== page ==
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Why do the upper-atmosphere clouds of Venus appear to have that V shape?

IF I understand correctly, the atmosphere moves in the same direction as the rotational spin, but about 60 times faster. It is driven from the hot side of Venus to the cold side (the difference being ...
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How does one find the electric conductivy of a planet's atmosphere?

I am working on an undergraduate project in which we study shaped structures in the atmosphere of the gas giants. We are investigating whether the magnetic field is the source of the instability ...
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Could a Jovian or Saturnian moon keep its atmosphere if the system was within the habitable zone?

Currently the atmosphere of Titan is 1.5x thicker than Earth's atmosphere, but it's also much much colder. It's been said that an astronomical body can keep it's atmosphere if the escape velocity is ...
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Why does Titan have an atmosphere while similar moons such as the Galilean moons don't?

The Galilean moons of Jupiter are similar in size to Titan and are also protected by their parent planet's magnetic field. How come only Titan is able to maintain an atmosphere?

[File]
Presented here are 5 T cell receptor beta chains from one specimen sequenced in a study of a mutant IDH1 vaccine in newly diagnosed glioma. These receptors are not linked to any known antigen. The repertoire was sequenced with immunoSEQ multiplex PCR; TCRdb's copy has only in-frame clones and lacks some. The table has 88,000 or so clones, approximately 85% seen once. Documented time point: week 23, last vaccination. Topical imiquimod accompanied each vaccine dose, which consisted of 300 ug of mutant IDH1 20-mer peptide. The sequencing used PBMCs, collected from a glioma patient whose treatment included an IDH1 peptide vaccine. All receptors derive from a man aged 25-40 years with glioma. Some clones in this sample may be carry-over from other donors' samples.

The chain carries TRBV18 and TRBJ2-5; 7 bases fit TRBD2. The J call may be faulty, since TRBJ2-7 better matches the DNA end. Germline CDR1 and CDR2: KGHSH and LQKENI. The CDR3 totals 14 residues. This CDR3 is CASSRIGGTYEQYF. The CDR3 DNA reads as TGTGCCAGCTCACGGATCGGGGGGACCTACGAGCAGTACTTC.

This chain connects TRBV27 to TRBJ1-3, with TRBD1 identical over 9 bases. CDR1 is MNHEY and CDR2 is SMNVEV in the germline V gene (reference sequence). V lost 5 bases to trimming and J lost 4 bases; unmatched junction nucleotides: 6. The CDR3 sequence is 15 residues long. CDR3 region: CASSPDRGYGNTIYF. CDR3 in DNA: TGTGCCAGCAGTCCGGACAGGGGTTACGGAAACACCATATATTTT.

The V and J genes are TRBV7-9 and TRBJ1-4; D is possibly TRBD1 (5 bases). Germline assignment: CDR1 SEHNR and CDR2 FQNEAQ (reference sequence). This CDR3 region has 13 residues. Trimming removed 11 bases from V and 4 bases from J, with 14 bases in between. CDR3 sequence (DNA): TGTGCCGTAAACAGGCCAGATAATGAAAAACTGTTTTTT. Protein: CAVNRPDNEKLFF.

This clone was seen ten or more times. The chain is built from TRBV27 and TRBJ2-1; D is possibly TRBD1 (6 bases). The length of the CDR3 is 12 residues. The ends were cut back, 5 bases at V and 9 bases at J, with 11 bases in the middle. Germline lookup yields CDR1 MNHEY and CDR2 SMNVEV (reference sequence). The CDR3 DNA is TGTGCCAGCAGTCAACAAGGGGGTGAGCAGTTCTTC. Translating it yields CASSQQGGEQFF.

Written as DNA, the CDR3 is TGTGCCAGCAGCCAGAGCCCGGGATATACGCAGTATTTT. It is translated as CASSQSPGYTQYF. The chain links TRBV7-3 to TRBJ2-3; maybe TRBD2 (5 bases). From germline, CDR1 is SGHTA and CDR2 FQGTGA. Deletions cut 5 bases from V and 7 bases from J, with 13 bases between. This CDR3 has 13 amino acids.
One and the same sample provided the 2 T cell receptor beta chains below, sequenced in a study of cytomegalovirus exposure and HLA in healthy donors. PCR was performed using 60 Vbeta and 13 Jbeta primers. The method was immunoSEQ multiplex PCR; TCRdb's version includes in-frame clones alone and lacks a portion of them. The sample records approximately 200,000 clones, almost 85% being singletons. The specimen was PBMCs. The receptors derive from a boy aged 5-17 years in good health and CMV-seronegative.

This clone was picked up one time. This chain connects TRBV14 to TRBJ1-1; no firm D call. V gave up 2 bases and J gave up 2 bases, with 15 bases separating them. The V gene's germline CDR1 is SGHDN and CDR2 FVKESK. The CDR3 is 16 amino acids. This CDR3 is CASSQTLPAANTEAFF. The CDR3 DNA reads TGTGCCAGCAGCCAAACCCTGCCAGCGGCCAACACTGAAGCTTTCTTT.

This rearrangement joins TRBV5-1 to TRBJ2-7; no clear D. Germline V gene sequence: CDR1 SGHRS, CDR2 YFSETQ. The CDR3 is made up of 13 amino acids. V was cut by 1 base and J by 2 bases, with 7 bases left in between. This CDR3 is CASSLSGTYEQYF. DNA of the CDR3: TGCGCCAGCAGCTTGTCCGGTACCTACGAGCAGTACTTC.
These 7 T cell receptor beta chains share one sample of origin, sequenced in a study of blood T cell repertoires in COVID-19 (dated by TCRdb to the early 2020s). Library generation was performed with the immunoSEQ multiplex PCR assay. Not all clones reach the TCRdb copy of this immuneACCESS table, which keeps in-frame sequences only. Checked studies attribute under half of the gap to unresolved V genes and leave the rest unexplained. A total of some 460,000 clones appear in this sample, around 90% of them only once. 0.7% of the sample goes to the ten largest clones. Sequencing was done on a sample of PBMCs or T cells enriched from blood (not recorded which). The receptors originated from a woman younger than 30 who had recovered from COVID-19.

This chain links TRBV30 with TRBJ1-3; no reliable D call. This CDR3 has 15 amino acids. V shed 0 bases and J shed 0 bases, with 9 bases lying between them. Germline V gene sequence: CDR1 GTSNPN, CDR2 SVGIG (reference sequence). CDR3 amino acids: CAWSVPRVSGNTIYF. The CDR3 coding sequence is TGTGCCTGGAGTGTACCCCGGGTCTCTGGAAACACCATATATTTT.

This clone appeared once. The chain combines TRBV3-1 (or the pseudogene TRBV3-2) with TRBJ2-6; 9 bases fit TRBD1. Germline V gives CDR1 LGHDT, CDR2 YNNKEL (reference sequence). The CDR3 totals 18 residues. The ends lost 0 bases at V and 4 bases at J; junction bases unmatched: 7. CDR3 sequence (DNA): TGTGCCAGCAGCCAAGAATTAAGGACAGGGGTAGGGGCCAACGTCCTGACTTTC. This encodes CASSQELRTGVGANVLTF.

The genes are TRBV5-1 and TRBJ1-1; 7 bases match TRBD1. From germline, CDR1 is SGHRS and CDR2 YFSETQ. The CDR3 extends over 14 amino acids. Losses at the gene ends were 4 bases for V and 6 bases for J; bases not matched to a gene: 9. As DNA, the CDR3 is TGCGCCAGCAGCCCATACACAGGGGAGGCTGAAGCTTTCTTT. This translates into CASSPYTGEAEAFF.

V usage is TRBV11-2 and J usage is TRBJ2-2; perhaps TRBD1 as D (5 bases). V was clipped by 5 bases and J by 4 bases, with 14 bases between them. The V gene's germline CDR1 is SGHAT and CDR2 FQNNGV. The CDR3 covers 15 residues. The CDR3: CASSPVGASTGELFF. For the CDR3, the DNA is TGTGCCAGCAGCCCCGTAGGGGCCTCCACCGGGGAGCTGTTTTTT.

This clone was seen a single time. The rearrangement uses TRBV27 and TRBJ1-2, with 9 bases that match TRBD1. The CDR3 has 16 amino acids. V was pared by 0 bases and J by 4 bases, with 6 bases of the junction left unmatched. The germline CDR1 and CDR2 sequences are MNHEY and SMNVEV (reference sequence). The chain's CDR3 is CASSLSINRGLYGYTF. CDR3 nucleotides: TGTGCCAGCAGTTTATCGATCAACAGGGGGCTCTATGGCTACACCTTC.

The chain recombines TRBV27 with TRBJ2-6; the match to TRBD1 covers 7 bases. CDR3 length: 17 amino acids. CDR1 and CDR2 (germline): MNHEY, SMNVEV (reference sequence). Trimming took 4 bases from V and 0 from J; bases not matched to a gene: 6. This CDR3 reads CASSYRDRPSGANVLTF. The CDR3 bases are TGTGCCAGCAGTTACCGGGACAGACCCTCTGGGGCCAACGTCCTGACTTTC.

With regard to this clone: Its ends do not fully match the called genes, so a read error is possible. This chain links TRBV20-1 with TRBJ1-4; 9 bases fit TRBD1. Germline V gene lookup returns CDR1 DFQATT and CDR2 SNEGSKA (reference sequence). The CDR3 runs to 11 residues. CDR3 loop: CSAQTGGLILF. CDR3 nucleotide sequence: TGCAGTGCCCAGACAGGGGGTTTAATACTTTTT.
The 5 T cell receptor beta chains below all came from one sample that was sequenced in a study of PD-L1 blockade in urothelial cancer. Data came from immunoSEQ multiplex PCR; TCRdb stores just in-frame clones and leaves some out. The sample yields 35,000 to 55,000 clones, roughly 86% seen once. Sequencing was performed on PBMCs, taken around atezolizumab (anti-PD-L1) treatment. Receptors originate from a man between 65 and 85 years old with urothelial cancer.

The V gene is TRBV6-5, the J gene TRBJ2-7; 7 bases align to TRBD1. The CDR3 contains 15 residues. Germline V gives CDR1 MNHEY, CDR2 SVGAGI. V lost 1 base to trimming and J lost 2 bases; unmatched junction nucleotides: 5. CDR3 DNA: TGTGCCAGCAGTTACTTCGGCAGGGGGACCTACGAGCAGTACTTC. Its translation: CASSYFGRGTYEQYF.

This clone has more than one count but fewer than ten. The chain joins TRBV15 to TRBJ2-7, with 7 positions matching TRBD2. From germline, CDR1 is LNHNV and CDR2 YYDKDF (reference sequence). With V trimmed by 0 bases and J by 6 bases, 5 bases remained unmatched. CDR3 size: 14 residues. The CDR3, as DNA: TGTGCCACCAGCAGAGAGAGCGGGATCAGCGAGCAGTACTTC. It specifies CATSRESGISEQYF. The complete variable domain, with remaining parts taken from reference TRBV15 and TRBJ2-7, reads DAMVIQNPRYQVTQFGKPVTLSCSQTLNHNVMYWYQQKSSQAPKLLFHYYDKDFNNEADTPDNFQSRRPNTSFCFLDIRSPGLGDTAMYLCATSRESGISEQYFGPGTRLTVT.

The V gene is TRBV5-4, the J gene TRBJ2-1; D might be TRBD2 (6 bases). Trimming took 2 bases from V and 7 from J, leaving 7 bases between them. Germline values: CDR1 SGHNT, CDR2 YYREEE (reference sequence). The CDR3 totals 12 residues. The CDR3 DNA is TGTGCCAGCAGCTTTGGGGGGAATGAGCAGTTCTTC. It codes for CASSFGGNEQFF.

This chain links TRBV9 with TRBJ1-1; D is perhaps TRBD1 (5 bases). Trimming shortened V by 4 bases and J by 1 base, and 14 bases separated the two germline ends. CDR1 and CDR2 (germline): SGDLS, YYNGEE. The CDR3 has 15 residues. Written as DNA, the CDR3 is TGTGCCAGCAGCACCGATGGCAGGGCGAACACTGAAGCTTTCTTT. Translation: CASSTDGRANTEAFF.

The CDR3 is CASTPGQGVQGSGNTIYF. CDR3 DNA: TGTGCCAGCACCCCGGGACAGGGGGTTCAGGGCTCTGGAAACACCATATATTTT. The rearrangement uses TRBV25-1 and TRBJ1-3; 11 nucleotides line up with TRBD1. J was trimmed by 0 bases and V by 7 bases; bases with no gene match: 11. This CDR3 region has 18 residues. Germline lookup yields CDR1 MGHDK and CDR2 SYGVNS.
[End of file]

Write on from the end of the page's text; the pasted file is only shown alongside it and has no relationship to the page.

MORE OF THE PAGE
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Why is Saturn invisible in this radar image of its rings?

The image below is from Radar imaging of Saturn’s rings Nicholson, P. D. et al., Icarus 177 (2005) 32–62, doi:10.1016/j.icarus.2005.03.023 and discussed further in this answer to How did Arecibo ...
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How thick was Earth's primordial atmosphere?

Earth's first atmosphere was made of hydrogen and helium accumulated before fusion started in the Sun. As soon as this happened it was stripped away by the Sun. How many atm of hydrogen and helium had ...
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When and where are we exposed to most cosmic radiation?

I understand the mechanical dynamics of being faced away from the Sun at night, having a lower altitude, not being in the weak points at the poles in the atmosphere, being in a valley and others ...
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What if the atmosphere of Titan were like the one on Venus?

The current mean temperature in Titan is −180 ºC (93 K), the same as in Saturn. But I was wondering what would be the case if the atmosphere of Titan would be like the Venus atmosphere, whose ...
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Do we know of any tidally-locked planets with atmospheres?

If not, is there any reason such a planet couldn't exist? I ask only because that planet would literally have a twilight zone and I want to know that that's a thing somewhere.
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What would happen to the atmosphere of a rogue jovian planet?

Let's say we have a gas giant composed primarily of hydrogen and hydrogen-rich molecules that is ejected from its star system. As this planet embarks on its potentially infinite journey out into the ...